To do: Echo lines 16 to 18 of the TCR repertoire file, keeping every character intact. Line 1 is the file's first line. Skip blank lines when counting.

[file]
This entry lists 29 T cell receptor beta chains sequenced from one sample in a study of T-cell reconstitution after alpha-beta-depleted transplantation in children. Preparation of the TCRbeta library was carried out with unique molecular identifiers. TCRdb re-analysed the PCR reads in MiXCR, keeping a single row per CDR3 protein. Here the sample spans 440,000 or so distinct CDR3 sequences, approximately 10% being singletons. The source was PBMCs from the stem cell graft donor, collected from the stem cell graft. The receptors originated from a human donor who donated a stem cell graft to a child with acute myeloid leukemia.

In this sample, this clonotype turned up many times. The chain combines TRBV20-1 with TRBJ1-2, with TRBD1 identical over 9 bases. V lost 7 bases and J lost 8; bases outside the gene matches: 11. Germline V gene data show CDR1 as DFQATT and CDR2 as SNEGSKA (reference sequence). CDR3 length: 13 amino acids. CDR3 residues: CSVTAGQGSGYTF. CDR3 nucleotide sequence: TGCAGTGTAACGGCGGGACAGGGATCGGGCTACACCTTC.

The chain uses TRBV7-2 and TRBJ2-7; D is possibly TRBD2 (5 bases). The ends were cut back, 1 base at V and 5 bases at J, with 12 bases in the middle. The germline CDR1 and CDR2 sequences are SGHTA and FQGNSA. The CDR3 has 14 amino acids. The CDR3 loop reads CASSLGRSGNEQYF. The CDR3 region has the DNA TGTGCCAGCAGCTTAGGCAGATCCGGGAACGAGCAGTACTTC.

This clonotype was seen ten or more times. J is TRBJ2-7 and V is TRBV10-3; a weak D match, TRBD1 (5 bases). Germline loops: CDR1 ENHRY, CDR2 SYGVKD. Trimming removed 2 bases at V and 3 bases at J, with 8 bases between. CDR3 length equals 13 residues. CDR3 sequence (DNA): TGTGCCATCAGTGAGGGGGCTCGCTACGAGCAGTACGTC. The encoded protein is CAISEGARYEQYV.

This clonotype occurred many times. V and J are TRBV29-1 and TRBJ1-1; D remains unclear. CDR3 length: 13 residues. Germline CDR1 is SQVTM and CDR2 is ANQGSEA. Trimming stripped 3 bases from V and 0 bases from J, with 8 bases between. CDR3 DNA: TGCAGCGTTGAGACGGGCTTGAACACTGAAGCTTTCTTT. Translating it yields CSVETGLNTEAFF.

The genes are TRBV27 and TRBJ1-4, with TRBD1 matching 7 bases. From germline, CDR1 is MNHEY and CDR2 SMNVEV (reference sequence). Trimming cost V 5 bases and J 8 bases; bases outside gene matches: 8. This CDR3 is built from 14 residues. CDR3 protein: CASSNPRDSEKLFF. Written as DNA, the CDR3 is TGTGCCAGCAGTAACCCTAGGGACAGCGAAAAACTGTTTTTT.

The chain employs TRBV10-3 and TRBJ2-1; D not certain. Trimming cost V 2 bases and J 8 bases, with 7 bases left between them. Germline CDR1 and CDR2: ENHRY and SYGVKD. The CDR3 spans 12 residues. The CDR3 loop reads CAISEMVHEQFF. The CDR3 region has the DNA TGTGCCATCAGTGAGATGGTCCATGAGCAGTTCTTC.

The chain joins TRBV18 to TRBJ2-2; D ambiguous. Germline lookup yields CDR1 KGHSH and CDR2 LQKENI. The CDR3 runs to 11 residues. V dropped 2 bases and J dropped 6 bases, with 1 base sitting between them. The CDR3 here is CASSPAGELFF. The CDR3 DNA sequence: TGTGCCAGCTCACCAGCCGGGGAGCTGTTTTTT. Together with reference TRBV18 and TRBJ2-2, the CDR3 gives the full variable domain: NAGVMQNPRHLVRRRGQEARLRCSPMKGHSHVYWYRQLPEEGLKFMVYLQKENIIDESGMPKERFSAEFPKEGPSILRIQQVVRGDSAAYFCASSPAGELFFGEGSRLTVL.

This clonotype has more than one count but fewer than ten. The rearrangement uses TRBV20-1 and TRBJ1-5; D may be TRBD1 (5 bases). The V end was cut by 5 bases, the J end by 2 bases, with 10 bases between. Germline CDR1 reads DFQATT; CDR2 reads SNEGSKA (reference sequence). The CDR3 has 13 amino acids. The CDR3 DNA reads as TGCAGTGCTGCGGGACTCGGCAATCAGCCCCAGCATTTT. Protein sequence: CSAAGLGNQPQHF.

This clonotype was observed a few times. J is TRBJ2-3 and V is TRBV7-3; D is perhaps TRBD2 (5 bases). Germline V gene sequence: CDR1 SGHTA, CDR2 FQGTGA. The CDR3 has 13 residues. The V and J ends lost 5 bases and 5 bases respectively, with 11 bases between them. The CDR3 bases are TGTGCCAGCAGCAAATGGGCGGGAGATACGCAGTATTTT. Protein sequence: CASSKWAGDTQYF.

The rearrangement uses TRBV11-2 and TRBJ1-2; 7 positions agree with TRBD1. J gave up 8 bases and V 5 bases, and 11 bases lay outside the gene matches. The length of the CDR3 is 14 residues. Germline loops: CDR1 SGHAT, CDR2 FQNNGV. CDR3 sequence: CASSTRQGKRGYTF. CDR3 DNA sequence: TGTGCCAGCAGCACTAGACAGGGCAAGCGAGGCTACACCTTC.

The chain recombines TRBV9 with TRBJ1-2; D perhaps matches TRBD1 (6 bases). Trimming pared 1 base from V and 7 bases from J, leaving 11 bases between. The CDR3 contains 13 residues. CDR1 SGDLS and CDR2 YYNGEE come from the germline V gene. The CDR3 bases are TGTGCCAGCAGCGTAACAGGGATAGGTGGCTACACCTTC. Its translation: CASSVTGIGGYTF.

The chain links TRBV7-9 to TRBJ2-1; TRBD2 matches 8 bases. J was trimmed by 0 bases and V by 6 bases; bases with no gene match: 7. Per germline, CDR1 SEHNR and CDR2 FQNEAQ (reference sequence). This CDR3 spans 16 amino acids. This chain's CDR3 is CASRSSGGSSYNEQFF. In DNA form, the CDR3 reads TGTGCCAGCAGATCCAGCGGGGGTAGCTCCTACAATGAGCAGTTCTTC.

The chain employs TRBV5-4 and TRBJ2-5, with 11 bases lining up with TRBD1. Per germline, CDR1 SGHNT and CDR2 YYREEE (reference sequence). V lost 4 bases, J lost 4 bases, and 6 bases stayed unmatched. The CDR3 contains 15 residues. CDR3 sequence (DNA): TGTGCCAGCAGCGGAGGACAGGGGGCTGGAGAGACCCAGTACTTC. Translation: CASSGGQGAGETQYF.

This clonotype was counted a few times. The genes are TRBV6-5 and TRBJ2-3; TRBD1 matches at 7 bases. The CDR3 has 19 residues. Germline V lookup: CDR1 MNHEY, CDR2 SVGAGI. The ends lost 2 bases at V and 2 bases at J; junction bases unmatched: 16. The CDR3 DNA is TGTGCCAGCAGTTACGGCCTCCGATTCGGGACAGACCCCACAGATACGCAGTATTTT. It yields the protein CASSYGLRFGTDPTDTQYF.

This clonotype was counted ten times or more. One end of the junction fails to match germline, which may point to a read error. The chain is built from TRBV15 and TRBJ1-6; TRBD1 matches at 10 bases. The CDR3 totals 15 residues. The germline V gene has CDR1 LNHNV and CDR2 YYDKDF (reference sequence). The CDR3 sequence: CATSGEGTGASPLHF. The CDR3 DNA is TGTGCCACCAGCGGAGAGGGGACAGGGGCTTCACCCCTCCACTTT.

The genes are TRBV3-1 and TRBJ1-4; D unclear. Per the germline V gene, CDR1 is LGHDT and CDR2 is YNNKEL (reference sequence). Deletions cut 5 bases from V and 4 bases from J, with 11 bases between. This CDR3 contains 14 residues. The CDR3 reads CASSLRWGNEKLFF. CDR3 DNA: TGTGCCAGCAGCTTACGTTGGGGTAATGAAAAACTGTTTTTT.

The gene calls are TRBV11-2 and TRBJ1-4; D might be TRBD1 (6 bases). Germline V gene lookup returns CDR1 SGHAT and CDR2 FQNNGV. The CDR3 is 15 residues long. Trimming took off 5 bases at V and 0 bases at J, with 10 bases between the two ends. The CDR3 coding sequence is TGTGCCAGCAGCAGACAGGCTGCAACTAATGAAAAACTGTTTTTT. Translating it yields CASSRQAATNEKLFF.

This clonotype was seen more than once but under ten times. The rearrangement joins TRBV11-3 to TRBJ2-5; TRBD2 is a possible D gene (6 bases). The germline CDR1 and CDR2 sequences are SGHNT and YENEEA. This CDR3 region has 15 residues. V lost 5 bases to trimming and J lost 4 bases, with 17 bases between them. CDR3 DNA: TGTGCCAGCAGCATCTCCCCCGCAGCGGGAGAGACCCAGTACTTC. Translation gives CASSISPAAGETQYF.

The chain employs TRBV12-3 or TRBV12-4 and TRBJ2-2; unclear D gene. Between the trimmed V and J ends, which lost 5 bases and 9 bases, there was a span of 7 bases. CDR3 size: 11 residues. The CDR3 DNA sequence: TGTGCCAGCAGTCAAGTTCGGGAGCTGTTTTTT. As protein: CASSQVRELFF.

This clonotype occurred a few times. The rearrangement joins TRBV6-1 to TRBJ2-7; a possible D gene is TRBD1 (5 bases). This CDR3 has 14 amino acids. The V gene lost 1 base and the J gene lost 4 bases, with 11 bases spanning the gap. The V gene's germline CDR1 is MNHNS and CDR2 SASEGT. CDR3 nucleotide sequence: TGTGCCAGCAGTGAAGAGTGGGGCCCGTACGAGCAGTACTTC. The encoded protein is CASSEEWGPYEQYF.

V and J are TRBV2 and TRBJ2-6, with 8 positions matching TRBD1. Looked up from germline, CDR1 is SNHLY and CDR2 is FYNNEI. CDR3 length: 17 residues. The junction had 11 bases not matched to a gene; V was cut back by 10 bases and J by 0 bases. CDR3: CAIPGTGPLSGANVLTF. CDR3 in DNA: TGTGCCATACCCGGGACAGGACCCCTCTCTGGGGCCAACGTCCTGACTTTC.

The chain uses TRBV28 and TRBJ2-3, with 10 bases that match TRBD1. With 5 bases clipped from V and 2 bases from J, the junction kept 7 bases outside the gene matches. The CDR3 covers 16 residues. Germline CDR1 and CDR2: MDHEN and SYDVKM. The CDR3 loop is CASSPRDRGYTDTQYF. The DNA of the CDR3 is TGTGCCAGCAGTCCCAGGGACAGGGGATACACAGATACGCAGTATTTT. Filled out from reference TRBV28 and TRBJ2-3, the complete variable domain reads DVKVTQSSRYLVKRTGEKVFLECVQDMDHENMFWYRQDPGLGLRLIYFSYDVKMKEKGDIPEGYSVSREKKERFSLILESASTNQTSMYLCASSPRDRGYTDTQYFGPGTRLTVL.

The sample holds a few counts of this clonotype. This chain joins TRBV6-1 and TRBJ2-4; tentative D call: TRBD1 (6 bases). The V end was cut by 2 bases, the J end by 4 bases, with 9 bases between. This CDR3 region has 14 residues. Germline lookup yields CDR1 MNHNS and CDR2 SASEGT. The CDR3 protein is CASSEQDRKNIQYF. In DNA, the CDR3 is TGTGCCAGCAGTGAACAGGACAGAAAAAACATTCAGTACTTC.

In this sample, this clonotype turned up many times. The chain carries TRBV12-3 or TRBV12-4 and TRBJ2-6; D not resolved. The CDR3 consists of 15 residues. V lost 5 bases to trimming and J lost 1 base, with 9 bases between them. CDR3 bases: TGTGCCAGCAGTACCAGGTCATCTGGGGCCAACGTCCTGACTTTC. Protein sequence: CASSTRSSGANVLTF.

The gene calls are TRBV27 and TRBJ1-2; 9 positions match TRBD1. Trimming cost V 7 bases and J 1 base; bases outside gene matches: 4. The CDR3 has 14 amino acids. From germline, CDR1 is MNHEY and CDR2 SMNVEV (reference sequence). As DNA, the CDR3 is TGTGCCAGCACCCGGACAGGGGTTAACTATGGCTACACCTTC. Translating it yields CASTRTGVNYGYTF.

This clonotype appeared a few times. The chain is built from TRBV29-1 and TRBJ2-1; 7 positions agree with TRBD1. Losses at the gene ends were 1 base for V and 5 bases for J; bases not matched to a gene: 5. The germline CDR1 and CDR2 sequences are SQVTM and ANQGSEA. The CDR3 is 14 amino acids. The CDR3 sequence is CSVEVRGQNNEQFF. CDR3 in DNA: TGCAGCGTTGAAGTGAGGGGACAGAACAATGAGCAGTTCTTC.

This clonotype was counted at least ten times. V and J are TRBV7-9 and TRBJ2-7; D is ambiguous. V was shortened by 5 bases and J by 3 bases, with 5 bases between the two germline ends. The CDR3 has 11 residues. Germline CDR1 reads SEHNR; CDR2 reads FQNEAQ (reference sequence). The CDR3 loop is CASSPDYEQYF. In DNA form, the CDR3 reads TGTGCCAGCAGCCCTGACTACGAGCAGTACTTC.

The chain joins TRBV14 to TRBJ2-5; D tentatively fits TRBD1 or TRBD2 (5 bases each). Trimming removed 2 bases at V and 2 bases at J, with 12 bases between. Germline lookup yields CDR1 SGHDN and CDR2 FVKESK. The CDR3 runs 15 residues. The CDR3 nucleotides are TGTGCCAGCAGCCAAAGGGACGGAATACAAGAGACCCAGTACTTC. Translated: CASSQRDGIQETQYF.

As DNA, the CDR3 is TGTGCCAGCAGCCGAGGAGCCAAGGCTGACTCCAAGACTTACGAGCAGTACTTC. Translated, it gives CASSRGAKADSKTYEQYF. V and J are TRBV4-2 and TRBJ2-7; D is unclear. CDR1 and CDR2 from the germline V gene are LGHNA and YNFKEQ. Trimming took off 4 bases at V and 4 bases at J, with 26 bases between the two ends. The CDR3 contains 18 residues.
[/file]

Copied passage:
This clonotype was counted ten times or more. One end of the junction fails to match germline, which may point to a read error. The chain is built from TRBV15 and TRBJ1-6; TRBD1 matches at 10 bases. The CDR3 totals 15 residues. The germline V gene has CDR1 LNHNV and CDR2 YYDKDF (reference sequence). The CDR3 sequence: CATSGEGTGASPLHF. The CDR3 DNA is TGTGCCACCAGCGGAGAGGGGACAGGGGCTTCACCCCTCCACTTT.

The genes are TRBV3-1 and TRBJ1-4; D unclear. Per the germline V gene, CDR1 is LGHDT and CDR2 is YNNKEL (reference sequence). Deletions cut 5 bases from V and 4 bases from J, with 11 bases between. This CDR3 contains 14 residues. The CDR3 reads CASSLRWGNEKLFF. CDR3 DNA: TGTGCCAGCAGCTTACGTTGGGGTAATGAAAAACTGTTTTTT.

The gene calls are TRBV11-2 and TRBJ1-4; D might be TRBD1 (6 bases). Germline V gene lookup returns CDR1 SGHAT and CDR2 FQNNGV. The CDR3 is 15 residues long. Trimming took off 5 bases at V and 0 bases at J, with 10 bases between the two ends. The CDR3 coding sequence is TGTGCCAGCAGCAGACAGGCTGCAACTAATGAAAAACTGTTTTTT. Translating it yields CASSRQAATNEKLFF.